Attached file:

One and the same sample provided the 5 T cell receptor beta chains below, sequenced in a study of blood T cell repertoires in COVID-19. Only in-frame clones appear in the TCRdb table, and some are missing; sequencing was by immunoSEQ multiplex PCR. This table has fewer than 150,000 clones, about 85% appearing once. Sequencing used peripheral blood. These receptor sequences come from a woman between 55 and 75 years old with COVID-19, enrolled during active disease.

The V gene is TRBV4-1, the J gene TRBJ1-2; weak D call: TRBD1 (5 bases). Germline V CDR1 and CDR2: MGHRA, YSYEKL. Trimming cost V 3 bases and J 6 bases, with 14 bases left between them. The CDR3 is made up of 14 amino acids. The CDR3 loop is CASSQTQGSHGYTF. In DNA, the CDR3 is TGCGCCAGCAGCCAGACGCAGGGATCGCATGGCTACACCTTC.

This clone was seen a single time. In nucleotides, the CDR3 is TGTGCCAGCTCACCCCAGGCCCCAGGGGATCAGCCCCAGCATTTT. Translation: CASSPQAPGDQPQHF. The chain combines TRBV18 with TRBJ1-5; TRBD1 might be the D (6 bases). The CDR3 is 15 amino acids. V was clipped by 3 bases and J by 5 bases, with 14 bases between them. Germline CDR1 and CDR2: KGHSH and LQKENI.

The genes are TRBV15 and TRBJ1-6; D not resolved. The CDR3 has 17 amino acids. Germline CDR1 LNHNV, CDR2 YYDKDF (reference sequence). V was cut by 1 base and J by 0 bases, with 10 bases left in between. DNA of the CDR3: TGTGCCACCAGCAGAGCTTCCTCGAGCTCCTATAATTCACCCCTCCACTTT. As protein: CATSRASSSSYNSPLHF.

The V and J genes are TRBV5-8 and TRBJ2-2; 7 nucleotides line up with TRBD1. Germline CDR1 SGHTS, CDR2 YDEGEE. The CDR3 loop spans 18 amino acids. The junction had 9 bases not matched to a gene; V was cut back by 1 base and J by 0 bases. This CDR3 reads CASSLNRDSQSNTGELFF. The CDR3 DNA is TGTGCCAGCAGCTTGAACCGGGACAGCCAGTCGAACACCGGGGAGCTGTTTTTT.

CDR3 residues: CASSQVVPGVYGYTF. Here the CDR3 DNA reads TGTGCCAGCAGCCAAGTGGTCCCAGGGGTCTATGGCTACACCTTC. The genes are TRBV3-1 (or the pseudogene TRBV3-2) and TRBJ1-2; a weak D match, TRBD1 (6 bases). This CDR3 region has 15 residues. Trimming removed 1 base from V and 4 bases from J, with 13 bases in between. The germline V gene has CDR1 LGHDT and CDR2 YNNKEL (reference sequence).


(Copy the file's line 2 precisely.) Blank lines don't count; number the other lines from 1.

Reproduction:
The V gene is TRBV4-1, the J gene TRBJ1-2; weak D call: TRBD1 (5 bases). Germline V CDR1 and CDR2: MGHRA, YSYEKL. Trimming cost V 3 bases and J 6 bases, with 14 bases left between them. The CDR3 is made up of 14 amino acids. The CDR3 loop is CASSQTQGSHGYTF. In DNA, the CDR3 is TGCGCCAGCAGCCAGACGCAGGGATCGCATGGCTACACCTTC.